Award-winning signage solution provider Graffiti Design is no stranger to challenging furniture store projects, MD Bruce Pestell tells Furniture News …
Can you talk about some of the furniture store projects you’re particularly proud of?
There have been many! From helping my father install signage for Sofa Workshop in Tottenham Court Road back in 2003, to working with Made.com and giving them a discount in exchange for one of their early football tables (which now lives in our offices).
But recently, it has to be developing Loaf’s signage package, using paint and lighting effects to create aged signs with an eclectic vintage look. From my perspective, Loaf are leaders in the furniture sector when it comes to customer experience, so it’s always a huge pleasure to develop these ideas with their creative team.
It’s kept us on our toes, too. Each ‘Slowroom’ presents new challenges. At Bristol, we had to produce a huge 10 x 3m external sign with fibreglass tiles to achieve their signature look, but in a way that was practical and worked within the constraints of the specific site, which in this case was a large retail park. The finished result was an incredibly unique sign that communicates the brand perfectly.
Why is in-store signage so important?
Internal signage is what we call a ‘triple whammy’ – it can work alongside a furniture display as art in its own right, help fill up a large space, and communicate the brand or collection’s identity.
While external signage is about communicating the brand effectively, internal signage is about integration. By the time customers see your internal signage, they’re in your store, so it’s no longer about conversion but about customer experience, and how to make it as enjoyable and satisfying as possible.
You have to think about atmosphere, interaction, and how to appeal to different audiences. I’d say that’s where our strength lies, because our design department is fantastic at working from prompts and putting creativity first.
What sets us apart from other suppliers is our attention to detail. At Graffiti, whether it’s a standard finish from our state-of-the-art paint shop or something more hand-finished, we will keep tweaking until it’s perfect.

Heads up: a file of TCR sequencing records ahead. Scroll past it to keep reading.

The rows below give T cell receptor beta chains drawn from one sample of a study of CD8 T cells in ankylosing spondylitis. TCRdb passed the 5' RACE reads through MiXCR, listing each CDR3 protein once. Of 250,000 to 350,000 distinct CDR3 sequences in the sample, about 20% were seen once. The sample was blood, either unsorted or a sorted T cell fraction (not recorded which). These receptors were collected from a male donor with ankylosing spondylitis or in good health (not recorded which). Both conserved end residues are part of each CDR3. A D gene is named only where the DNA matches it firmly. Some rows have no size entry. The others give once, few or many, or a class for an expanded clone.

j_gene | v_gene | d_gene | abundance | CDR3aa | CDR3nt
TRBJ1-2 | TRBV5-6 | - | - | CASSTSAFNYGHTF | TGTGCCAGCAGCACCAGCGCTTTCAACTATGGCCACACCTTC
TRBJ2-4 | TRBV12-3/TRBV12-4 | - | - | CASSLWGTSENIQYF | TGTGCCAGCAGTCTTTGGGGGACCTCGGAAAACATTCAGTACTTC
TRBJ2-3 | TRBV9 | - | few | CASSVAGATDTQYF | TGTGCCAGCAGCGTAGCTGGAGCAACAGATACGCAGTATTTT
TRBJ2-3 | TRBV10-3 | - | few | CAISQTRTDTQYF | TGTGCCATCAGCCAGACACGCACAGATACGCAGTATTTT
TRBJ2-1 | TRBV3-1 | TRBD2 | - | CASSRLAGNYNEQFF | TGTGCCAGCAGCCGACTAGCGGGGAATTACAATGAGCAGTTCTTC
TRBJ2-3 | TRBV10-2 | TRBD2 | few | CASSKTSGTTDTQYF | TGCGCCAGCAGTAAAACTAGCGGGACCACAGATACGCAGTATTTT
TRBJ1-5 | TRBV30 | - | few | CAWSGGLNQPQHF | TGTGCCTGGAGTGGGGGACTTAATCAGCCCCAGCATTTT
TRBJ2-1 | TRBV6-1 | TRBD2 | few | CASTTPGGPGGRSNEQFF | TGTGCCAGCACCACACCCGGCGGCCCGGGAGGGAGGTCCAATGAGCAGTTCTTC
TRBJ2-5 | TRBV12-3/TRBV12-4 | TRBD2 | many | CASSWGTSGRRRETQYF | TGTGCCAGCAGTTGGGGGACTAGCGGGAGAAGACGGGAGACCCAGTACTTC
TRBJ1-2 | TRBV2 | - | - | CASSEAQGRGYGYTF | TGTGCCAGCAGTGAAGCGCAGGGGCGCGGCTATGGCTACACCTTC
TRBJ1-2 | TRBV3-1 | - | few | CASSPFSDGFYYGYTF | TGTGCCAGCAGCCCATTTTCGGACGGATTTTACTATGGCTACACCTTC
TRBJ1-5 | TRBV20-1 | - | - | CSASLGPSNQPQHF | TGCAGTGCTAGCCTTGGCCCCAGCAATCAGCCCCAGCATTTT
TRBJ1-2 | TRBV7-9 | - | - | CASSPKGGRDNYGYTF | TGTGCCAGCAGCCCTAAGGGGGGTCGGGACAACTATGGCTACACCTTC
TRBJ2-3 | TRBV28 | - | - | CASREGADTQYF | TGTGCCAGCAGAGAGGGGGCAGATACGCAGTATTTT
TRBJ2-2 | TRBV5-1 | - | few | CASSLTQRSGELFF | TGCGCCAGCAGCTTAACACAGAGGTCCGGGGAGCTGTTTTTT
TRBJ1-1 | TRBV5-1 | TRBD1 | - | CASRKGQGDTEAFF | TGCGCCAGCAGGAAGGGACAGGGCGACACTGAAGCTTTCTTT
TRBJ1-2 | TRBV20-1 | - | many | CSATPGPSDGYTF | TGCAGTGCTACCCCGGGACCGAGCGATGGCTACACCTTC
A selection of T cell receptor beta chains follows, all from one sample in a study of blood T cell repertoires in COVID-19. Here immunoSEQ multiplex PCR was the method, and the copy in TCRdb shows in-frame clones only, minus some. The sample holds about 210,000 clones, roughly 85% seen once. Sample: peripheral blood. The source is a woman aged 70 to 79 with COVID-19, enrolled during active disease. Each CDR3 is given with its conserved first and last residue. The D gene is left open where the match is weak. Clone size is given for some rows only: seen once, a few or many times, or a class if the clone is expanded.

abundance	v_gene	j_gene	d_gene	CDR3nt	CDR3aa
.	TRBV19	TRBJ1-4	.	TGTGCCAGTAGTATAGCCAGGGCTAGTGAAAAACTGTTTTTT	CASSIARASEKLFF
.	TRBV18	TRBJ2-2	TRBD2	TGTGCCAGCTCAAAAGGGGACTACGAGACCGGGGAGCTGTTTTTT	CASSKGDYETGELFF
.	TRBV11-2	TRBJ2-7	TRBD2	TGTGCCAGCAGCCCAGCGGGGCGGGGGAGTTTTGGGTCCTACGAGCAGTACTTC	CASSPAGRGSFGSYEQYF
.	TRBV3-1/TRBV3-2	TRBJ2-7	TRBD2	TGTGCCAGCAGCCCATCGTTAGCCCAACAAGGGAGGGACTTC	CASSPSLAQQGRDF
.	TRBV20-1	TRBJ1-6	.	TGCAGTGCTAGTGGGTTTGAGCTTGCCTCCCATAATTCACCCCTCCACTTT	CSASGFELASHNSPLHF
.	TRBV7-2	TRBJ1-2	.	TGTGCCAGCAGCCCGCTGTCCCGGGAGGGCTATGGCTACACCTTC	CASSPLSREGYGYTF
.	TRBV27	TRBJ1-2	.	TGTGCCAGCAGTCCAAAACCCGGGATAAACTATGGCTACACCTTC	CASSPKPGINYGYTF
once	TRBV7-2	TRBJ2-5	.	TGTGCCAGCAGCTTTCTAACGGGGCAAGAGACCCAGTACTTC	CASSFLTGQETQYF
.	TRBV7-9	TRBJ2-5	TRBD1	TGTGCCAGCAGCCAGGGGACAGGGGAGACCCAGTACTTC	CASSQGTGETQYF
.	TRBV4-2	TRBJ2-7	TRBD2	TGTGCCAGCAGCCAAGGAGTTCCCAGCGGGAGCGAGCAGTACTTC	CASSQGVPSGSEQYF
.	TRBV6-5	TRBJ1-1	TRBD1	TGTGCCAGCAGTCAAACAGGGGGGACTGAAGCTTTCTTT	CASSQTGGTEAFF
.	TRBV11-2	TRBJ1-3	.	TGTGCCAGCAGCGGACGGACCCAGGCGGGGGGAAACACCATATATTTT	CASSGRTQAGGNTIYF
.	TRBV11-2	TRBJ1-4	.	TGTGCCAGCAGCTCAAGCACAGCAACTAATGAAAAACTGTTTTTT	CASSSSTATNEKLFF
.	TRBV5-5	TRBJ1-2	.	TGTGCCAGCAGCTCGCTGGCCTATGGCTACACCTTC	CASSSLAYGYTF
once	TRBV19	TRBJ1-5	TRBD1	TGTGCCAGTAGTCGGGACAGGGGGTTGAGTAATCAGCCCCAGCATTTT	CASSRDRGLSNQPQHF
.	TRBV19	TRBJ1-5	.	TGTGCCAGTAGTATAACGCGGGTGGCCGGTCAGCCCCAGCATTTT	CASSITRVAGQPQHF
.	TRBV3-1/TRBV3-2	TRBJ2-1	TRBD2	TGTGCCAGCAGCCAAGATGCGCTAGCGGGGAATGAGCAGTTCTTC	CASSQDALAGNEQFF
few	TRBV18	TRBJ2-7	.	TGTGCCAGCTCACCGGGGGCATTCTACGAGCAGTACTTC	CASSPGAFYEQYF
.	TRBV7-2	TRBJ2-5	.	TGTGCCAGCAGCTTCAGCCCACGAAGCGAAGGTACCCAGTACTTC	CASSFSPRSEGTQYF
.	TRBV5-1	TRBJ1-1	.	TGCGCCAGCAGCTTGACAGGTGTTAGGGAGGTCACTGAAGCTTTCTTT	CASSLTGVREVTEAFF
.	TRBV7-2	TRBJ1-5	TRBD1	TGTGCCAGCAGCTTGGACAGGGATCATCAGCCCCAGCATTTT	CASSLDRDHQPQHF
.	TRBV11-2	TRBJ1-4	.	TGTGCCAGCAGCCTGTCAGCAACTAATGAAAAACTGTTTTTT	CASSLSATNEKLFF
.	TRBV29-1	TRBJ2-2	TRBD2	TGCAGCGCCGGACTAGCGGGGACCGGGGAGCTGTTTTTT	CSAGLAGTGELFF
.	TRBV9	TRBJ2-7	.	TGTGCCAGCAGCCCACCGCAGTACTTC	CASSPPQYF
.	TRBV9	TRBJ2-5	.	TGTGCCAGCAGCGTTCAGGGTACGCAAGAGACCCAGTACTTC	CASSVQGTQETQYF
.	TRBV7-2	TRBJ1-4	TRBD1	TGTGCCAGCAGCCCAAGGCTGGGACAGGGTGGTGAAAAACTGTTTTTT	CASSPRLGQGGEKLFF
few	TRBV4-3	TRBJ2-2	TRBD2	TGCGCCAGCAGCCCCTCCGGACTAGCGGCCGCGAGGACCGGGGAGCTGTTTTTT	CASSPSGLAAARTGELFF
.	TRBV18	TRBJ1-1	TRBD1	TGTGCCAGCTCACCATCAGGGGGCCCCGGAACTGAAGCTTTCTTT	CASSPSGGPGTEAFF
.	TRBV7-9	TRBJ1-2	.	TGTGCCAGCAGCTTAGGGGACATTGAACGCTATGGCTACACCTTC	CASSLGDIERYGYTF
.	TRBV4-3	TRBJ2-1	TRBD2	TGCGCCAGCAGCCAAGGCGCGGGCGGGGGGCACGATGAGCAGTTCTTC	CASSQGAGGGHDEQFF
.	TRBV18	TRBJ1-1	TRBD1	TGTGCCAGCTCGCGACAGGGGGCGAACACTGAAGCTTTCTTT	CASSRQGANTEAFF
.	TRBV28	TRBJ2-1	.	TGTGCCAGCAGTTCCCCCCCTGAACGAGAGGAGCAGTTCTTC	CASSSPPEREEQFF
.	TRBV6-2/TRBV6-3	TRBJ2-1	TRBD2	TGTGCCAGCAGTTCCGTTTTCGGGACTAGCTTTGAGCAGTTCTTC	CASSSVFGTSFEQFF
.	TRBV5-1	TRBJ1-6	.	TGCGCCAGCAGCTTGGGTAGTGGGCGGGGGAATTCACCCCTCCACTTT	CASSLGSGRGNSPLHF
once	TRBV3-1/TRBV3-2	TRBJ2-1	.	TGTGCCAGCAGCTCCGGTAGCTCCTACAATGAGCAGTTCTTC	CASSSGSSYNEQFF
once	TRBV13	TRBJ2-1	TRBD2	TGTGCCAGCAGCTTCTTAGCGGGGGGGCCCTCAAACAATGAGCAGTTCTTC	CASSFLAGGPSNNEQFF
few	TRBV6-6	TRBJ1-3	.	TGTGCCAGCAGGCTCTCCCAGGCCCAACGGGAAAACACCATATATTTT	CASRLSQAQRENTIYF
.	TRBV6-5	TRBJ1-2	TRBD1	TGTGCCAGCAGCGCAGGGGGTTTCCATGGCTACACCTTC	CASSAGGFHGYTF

Given the lockdown scenario, what projects/services have you been able to deliver over the last year?
Widespread store closures have definitely had an impact on our business. Fortunately, however, the diversity of our client base has allowed us to continue operating throughout this crisis.
Over the last year, we have worked more prominently than ever with bicycle and e-bike retailers, estate agents and fashion retailers. Because we work with international brands, our signs and graphics are often shipped across the world – the many parts of which are affected by the pandemic at different levels.
Fortunately, we have not had to alter much in the way we operate. The competitive nature of our industry, and Graffiti’s high levels of customer service, have put us in good stead, as we are able to react to any enquiry quickly and efficiently, therefore making the most of every opportunity that comes our way.
Over the last 12 months, we have invested in new machinery as well as a new website. It just feels like we need to be prepared for when the economy bounces back.
What branding lessons can be learned from other retail sectors?
What stands out for me is the communication of what drives the brand. This is, more often than not, achieved by literally writing the brand’s history, ethos or philosophy all over the wall, and unashamedly shouting it from the rooftops.
I like this approach, and hope it never goes out of fashion. When customers visit these stores, they feel like they are part of a club.
How should a retailer make contact with you, and what might the onboarding process look like?
It’s always great to have an old-fashioned chat on the phone, but an initial email is the failsafe way of getting in touch. We can then arrange a convenient time to talk through your requirements and develop ideas from there.
We do whatever helps to move the project along, all the way through to implementation. Around 95% of everything we sell is made in-house, which allows us total control and means we can produce drawings, samples, prototypes and the finished product in a simple and efficient way.